Professor Guerrero's Blog

mguerrero@gmail.com

Co-author of East of Tiffany's, 13 short stories of a Latino immigrant's success in USA; a journey from West Harlem to Sutton Place and Park Avenue. Check out the reviews in Amazon.com and in Barnes and Noble.

on KINDLE on NOOK

My best seller as of now is

Titanes de la Filosofia

Professor Guerrero's Blog: The Lazarillo of Tormes (New Translation from the Spanish by Marciano Guerrero) Professor Guerrero's Blog: Book Reviews, Human Interest Articles, Accounting Lessons, and Writing Techniques

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Sentence Openers Book: FREE Lessons

Jane Austen  

Boethius: Consolation of Philosophy

How to Become a Writer  

Personal Finance  

Self Help, Wealth, & Learning

Greeks Romans Trojans  

Feminism  

Great Gatsby: Is Nick Gay?

All my books are now in NOOK

Ideas About the Novel is a prophetic book that all writers must own.

Ideas About the Novel by Ortega y Gasset - my translation $0.99


Next to Cervantes, Benito Perez Galdos is the most beloved Spanish writer of all times.

Torquemada at the Stake by Perez Galdos- my translation $0.99

Lazarillo of Tormes - my translation $0.99
Read it in contemporary English -- No Thous, Thees, or King James' Bible language. Transliterated into easy language for enjoyable reading pleasure. Because The Lazarillo of Tormes pointed a new direction, European and American literature benefited with titles that today are considered classics: Cervantes’ Rinconete and Cortadillo; Daniel Defoe’s Moll Flanders, Henry Fielding’s Tom Jones and Joseph Andrews; Tobias Smollett’s Roderick Random, and Peregrine Pickle; Voltaire’s Candide; Charles Dickens’ David Copperfield. And many others to include American works ranging from Mark Twain to Saul Bellow.

Dehumanization of Art by Ortega y Gasset - my translation $0.99
The Dehumanization of Art— is now a constant in music, literature, aesthetics, and philosophy, having come to mean that in post-modern times human-shaped mimesis (representation of the human) is irrelevant to art. According to Ortega, the arts don't have to tell a human story; art should deal with its own forms—and not with the human form.

Sentence Openers
How writers open their sentences makes prose agile, interesting, and athletic. This e-book teaches how to break the pattern Subject-verb-object--and discard openings that begin with nouns, articles, and pronouns.

East of Tiffany's - bestseller $5
With the city as its backdrop "East of Tiffany's" is filled with earnest tales of love, loss, faith, success and morality. While business terminology is interwoven throughout these short stories, it's not business lessons that I take away with me, but life lessons. The circumstances and the characters' profound humanity are relatable despite their zip code . "Luke, Postmodern Man" offers a new vista into faith, suffering, and love of neighbor. Way after you read this book you'll find yourself thinking about the various characters throughout the series of stories and will find solace in their unwavering faith. The narrators' ability to reflect on their hardships with such serenity is inspiring.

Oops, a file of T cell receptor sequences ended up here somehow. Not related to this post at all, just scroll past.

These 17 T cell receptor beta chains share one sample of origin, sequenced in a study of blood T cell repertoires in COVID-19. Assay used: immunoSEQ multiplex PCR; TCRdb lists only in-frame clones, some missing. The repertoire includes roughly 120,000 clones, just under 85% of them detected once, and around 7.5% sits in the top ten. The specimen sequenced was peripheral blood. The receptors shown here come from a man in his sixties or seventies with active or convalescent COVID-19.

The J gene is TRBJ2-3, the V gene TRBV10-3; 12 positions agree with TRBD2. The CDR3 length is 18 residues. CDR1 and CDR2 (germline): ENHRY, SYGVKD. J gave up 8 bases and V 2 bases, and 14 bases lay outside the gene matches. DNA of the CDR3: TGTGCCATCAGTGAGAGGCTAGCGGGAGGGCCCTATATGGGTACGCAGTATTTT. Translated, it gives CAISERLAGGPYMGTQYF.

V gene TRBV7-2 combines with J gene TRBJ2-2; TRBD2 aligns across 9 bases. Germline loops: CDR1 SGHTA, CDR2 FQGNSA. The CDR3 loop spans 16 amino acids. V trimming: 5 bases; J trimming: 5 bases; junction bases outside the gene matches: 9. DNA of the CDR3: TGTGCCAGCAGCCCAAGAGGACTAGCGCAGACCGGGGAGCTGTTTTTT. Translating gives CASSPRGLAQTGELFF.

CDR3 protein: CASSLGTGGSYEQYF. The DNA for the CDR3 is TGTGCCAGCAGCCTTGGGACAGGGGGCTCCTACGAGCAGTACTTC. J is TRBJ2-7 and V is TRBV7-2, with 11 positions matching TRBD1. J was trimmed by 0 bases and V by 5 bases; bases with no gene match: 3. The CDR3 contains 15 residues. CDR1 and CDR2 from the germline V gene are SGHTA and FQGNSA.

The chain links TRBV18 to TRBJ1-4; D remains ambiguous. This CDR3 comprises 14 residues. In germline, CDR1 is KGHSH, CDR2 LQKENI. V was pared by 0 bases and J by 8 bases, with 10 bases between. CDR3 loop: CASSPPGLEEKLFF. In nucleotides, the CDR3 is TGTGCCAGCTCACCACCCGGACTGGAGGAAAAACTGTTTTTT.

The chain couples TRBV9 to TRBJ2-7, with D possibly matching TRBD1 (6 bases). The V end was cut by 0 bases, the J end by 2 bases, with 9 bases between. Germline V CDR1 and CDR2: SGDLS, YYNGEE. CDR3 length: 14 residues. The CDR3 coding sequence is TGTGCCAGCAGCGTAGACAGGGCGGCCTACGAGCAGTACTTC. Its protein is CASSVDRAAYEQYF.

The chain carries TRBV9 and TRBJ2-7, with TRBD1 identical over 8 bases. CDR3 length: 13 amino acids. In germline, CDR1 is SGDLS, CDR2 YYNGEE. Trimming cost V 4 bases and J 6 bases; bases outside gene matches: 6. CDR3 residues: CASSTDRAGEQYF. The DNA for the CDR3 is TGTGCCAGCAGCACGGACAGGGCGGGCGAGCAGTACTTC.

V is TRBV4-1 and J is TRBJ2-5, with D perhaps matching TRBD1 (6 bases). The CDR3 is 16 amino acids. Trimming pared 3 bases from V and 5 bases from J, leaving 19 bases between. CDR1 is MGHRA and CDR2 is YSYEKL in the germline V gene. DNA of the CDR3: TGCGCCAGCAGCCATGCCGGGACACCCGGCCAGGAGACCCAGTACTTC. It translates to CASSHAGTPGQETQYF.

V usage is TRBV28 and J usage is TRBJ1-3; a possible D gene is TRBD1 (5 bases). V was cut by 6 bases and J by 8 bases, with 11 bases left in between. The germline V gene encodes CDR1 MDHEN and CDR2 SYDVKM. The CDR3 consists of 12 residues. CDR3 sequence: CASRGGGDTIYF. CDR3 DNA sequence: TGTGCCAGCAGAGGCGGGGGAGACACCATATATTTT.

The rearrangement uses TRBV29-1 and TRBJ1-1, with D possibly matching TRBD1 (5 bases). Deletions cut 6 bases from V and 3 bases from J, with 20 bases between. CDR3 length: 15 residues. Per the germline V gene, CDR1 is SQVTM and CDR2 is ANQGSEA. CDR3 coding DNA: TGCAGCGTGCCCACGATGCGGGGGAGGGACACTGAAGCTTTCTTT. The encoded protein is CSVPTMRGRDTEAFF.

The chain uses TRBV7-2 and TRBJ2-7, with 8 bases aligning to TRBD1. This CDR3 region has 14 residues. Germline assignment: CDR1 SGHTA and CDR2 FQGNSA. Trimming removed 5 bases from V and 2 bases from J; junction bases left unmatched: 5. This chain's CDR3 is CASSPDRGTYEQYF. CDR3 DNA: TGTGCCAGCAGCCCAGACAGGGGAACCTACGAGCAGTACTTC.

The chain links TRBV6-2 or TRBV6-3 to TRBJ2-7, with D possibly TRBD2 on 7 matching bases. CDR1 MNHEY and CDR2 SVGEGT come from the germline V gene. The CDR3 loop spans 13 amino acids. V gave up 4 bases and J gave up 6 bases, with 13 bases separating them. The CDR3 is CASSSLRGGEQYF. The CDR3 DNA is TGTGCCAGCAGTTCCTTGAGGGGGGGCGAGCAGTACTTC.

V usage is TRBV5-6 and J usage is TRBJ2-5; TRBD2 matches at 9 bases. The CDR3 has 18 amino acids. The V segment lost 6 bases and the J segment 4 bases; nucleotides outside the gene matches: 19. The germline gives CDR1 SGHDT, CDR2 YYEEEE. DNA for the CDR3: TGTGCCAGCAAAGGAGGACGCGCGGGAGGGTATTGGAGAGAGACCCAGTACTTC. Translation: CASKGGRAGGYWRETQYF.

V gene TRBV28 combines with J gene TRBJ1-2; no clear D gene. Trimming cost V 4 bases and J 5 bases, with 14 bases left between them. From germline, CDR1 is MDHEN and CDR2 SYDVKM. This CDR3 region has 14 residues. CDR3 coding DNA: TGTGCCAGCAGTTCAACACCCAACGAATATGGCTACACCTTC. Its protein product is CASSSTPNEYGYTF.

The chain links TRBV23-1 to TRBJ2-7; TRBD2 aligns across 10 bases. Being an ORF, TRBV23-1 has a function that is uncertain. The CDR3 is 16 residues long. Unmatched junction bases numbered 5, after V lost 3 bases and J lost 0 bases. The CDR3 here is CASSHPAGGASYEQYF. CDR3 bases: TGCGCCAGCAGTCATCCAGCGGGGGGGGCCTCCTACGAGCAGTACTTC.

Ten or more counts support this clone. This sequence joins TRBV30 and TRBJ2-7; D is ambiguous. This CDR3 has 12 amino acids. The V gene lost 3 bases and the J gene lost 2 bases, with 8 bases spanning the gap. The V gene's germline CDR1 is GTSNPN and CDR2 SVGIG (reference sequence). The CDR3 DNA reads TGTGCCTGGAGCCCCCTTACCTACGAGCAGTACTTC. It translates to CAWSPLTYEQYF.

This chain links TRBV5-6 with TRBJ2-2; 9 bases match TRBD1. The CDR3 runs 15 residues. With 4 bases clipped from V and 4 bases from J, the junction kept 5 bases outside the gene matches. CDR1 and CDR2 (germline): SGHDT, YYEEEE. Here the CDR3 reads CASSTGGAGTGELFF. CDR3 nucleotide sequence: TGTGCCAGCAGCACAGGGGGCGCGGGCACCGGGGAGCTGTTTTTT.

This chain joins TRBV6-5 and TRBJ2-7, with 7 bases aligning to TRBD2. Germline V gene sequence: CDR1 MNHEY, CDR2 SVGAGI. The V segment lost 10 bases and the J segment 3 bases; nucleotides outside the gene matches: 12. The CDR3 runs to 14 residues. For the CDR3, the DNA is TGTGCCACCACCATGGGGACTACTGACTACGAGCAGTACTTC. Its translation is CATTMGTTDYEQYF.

My writing was as flat as a sidewalk. And then I downloaded ...

Mary Duffy's Toolbox for Writers
After I purchased Mary's e-book I started to get 'A's in my essays and term papers! Every page is filled with great writing tips, training lessons, and wonderful useful writing skills! Not only do I write essays for college, but also short stories!
--IVONNIE Indrawan
College student
Sentence Openers on KINDLE

Sentence Openers on NOOK













All my books are now in KINDLE


Ideas About the Novel by Ortega y Gasset - my translation $0.99
Torquemada at the Stake by Perez Galdos- my translation $0.99
Lazarillo of Tormes - my translation $0.99
Dehumanization of Art by Ortega y Gasset - my translation $0.99
Sentence Openers
East of Tiffany's - bestseller $5


The most beloved short story from Spanish literature
All my books are in NOOK $0.99 or in Amazon KINDLE $0.99








All my books are now in NOOK

Ideas About the Novel is a prophetic book that all writers must own.
Ideas About the Novel by Ortega y Gasset - my translation $0.99

Next to Cervantes, Benito Perez Galdos is the most beloved Spanish writer of all times.

Torquemada at the Stake by Perez Galdos- my translation $0.99

Lazarillo of Tormes - my translation $0.99
Read it in contemporary English -- No Thous, Thees, or King James' Bible language.

Dehumanization of Art by Ortega y Gasset - my translation $0.99
The Dehumanization of Art— is now a constant in music, literature, aesthetics, and philosophy, having come to mean that in post-modern times human-shaped mimesis (representation of the human) is irrelevant to art.

Sentence Openers
How writers open their sentences makes prose agile, interesting, and athletic.

East of Tiffany's - bestseller $5